The Little Boy-Christ Child-El Niño

It seems that this year everyone is expecting and many hoping for a strong El Niño to develop off the California coast. Part of that sentence is wrong. El Niños don't develop off the California coast. They develop along the equator in the eastern Pacific Ocean and the resulting effects push north and south along the coasts of North and South America.

Sea surface temperatuers in the eastern tropical Pacific Ocean during the very strong 1997 El Nino event.

So, what is going to happen this year? Well, a few months ago meteorologists began to take note of sea surface height conditions (measured via satellite) that were strikingly similar to what we saw in the months preceding the two last big El Niños (1997-’98 and 1982-’83). This led the National Oceanic and Atmospheric Administration (NOAA) to issue an official El Niño watch in early March. Since then, those conditions don’t seem to have gone away – and so the likelihood of El Niño forming continues to rise…

That whole paragraph was written last year on June 18, 2014 in a Grist.com article. As everyone knows that possible El Niño fizzled out. The article states that european scientists thought there was an 90% change of El Niño forming. So much for predictions I thought. In fact there are many confusing ideas about El Niños that people have in their heads. I was so convinced that my “idea” of an El Niño was going to happen last year that I collected numerous articles about when, where, and how and deleted them when it didn't happen. That was dumb because it actually did happen.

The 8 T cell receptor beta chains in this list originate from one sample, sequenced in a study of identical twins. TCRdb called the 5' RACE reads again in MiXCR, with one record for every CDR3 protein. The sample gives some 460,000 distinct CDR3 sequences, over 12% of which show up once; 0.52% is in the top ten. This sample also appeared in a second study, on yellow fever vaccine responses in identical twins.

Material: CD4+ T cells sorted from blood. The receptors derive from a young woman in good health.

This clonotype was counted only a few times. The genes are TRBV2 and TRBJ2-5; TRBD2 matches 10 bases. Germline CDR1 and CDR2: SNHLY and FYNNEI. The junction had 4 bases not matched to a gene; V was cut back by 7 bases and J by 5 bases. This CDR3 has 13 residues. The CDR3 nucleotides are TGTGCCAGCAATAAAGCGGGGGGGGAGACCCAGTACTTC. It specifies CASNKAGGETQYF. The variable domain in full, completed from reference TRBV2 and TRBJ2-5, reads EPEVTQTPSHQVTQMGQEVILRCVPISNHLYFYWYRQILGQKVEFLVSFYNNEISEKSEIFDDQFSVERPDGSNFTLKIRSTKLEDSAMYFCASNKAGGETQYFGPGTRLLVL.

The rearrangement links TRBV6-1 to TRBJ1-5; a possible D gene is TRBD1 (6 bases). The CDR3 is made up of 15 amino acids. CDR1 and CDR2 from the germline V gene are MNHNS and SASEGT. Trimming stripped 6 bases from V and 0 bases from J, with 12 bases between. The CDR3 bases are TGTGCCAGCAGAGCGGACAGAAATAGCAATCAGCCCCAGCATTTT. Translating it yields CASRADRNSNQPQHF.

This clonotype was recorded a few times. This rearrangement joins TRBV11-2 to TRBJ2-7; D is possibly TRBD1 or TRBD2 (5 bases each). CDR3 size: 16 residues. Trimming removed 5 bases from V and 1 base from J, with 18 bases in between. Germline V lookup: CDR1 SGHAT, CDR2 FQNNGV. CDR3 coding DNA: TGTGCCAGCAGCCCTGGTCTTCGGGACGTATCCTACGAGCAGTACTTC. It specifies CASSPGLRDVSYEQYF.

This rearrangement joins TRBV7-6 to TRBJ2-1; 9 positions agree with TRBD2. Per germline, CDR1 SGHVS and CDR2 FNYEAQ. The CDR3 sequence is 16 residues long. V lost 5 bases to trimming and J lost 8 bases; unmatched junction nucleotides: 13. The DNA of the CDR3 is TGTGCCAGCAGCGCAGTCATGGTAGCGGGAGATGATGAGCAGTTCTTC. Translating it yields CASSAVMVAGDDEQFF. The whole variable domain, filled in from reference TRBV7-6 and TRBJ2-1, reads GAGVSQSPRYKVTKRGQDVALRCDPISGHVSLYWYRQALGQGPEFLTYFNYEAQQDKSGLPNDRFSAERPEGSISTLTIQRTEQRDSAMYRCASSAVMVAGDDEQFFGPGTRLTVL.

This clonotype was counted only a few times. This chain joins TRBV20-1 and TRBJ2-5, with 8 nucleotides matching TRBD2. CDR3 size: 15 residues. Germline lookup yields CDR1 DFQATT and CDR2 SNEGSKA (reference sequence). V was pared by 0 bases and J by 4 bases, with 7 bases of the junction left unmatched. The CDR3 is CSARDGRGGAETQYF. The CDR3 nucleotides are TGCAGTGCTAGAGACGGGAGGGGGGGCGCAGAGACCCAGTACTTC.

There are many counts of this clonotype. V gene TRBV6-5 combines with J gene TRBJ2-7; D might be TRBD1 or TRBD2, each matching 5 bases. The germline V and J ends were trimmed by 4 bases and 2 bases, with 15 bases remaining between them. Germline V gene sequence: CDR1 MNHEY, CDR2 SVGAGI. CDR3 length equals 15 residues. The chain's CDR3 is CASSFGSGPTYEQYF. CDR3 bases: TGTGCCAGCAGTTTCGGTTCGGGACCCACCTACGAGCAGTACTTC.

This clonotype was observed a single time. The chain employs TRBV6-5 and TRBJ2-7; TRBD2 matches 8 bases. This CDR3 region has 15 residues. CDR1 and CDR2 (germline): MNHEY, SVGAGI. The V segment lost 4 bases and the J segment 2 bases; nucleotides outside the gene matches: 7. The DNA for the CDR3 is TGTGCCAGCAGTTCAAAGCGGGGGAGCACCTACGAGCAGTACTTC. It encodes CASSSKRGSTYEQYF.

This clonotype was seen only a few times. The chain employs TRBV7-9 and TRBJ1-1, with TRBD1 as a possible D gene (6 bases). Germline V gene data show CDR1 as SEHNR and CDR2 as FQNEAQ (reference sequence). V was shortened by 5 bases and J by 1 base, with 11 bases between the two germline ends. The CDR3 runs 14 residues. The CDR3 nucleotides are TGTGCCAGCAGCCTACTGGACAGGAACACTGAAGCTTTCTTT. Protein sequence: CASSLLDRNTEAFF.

The long-anticipated El Niño has finally arrived, according to forecasters with NOAA’s Climate Prediction Center. In their updated monthly outlook released today (March 5, 2015), forecasters issued an El Niño Advisory to declare the arrival of the ocean-atmospheric phenomenon marked by warmer-than-average sea surface temperatures in the central Pacific Ocean near the equator.

Due to the weak strength of the El Niño, widespread or significant global weather pattern impacts are not anticipated. However, certain impacts often associated with El Niño may appear this spring in parts of the Northern Hemisphere, such as wetter-than-normal conditions along the U.S. Gulf Coast.

Note the “wetter-than-normal conditions along the U.S. Gulf Coast” and think Texas.

RODOLFO GONZALEZ / AUSTIN AMERICAN-STATESMAN / AP

So we really did have an El Niño and nobody really knew because of the confusing nature of El Niños.

Will an El Niño actually help break the California drought? Maybe it will and maybe it won't. It might depend on it's strength. The website, The Myths and Realities of El Niño, explains,